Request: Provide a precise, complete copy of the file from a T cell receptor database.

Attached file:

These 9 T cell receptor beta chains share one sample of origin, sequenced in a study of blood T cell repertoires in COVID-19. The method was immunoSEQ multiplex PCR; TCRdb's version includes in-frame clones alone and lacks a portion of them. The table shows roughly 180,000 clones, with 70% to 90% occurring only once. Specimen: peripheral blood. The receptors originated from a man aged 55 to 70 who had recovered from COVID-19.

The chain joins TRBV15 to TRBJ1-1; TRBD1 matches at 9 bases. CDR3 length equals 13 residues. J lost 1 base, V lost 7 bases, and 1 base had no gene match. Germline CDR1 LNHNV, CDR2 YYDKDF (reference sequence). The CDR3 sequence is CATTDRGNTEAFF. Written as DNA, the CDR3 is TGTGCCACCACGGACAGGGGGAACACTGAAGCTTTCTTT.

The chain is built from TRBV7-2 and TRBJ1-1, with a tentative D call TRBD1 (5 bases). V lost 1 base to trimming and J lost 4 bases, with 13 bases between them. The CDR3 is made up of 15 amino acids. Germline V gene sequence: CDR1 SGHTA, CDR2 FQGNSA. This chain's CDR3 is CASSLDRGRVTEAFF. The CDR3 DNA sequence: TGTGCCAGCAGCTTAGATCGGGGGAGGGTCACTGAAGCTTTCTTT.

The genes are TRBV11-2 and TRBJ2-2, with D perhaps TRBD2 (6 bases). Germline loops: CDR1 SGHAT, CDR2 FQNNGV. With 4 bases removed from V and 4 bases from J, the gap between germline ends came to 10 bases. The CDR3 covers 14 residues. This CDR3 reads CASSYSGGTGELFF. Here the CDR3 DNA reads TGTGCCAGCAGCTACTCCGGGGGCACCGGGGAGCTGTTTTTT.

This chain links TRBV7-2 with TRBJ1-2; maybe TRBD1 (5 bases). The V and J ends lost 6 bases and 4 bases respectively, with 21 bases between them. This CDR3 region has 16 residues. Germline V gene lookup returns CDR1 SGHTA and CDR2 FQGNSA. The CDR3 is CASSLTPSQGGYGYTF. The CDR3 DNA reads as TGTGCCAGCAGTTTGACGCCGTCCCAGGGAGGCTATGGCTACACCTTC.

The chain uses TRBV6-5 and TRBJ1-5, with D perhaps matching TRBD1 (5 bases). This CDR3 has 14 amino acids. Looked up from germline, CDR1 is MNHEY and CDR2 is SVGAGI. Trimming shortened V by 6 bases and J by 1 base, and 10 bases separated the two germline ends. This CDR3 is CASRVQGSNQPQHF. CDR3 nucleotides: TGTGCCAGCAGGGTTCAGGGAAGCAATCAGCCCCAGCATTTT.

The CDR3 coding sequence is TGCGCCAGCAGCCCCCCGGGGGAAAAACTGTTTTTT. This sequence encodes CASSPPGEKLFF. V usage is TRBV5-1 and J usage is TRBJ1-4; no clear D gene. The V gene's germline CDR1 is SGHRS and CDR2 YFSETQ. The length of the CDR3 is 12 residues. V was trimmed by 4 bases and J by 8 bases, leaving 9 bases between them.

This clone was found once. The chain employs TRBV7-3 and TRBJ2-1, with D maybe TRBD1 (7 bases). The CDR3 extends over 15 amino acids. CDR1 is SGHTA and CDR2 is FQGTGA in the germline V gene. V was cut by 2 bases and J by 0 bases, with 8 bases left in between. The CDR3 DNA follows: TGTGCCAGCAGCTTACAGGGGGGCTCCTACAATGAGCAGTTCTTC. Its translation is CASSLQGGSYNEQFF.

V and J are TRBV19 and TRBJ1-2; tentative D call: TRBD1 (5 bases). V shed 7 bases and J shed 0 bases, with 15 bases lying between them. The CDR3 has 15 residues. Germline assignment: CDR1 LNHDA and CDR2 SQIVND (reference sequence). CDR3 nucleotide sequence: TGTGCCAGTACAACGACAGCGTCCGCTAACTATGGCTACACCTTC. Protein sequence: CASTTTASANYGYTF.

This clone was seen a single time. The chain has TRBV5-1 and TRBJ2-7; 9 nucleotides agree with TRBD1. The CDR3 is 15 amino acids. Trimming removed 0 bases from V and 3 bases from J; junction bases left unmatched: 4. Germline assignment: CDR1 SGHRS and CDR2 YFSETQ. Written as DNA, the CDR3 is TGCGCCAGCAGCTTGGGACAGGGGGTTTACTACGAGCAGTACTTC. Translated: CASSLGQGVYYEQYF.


These 9 T cell receptor beta chains share one sample of origin, sequenced in a study of blood T cell repertoires in COVID-19. The method was immunoSEQ multiplex PCR; TCRdb's version includes in-frame clones alone and lacks a portion of them. The table shows roughly 180,000 clones, with 70% to 90% occurring only once. Specimen: peripheral blood. The receptors originated from a man aged 55 to 70 who had recovered from COVID-19.

The chain joins TRBV15 to TRBJ1-1; TRBD1 matches at 9 bases. CDR3 length equals 13 residues. J lost 1 base, V lost 7 bases, and 1 base had no gene match. Germline CDR1 LNHNV, CDR2 YYDKDF (reference sequence). The CDR3 sequence is CATTDRGNTEAFF. Written as DNA, the CDR3 is TGTGCCACCACGGACAGGGGGAACACTGAAGCTTTCTTT.

The chain is built from TRBV7-2 and TRBJ1-1, with a tentative D call TRBD1 (5 bases). V lost 1 base to trimming and J lost 4 bases, with 13 bases between them. The CDR3 is made up of 15 amino acids. Germline V gene sequence: CDR1 SGHTA, CDR2 FQGNSA. This chain's CDR3 is CASSLDRGRVTEAFF. The CDR3 DNA sequence: TGTGCCAGCAGCTTAGATCGGGGGAGGGTCACTGAAGCTTTCTTT.

The genes are TRBV11-2 and TRBJ2-2, with D perhaps TRBD2 (6 bases). Germline loops: CDR1 SGHAT, CDR2 FQNNGV. With 4 bases removed from V and 4 bases from J, the gap between germline ends came to 10 bases. The CDR3 covers 14 residues. This CDR3 reads CASSYSGGTGELFF. Here the CDR3 DNA reads TGTGCCAGCAGCTACTCCGGGGGCACCGGGGAGCTGTTTTTT.

This chain links TRBV7-2 with TRBJ1-2; maybe TRBD1 (5 bases). The V and J ends lost 6 bases and 4 bases respectively, with 21 bases between them. This CDR3 region has 16 residues. Germline V gene lookup returns CDR1 SGHTA and CDR2 FQGNSA. The CDR3 is CASSLTPSQGGYGYTF. The CDR3 DNA reads as TGTGCCAGCAGTTTGACGCCGTCCCAGGGAGGCTATGGCTACACCTTC.

The chain uses TRBV6-5 and TRBJ1-5, with D perhaps matching TRBD1 (5 bases). This CDR3 has 14 amino acids. Looked up from germline, CDR1 is MNHEY and CDR2 is SVGAGI. Trimming shortened V by 6 bases and J by 1 base, and 10 bases separated the two germline ends. This CDR3 is CASRVQGSNQPQHF. CDR3 nucleotides: TGTGCCAGCAGGGTTCAGGGAAGCAATCAGCCCCAGCATTTT.

The CDR3 coding sequence is TGCGCCAGCAGCCCCCCGGGGGAAAAACTGTTTTTT. This sequence encodes CASSPPGEKLFF. V usage is TRBV5-1 and J usage is TRBJ1-4; no clear D gene. The V gene's germline CDR1 is SGHRS and CDR2 YFSETQ. The length of the CDR3 is 12 residues. V was trimmed by 4 bases and J by 8 bases, leaving 9 bases between them.

This clone was found once. The chain employs TRBV7-3 and TRBJ2-1, with D maybe TRBD1 (7 bases). The CDR3 extends over 15 amino acids. CDR1 is SGHTA and CDR2 is FQGTGA in the germline V gene. V was cut by 2 bases and J by 0 bases, with 8 bases left in between. The CDR3 DNA follows: TGTGCCAGCAGCTTACAGGGGGGCTCCTACAATGAGCAGTTCTTC. Its translation is CASSLQGGSYNEQFF.

V and J are TRBV19 and TRBJ1-2; tentative D call: TRBD1 (5 bases). V shed 7 bases and J shed 0 bases, with 15 bases lying between them. The CDR3 has 15 residues. Germline assignment: CDR1 LNHDA and CDR2 SQIVND (reference sequence). CDR3 nucleotide sequence: TGTGCCAGTACAACGACAGCGTCCGCTAACTATGGCTACACCTTC. Protein sequence: CASTTTASANYGYTF.

This clone was seen a single time. The chain has TRBV5-1 and TRBJ2-7; 9 nucleotides agree with TRBD1. The CDR3 is 15 amino acids. Trimming removed 0 bases from V and 3 bases from J; junction bases left unmatched: 4. Germline assignment: CDR1 SGHRS and CDR2 YFSETQ. Written as DNA, the CDR3 is TGCGCCAGCAGCTTGGGACAGGGGGTTTACTACGAGCAGTACTTC. Translated: CASSLGQGVYYEQYF.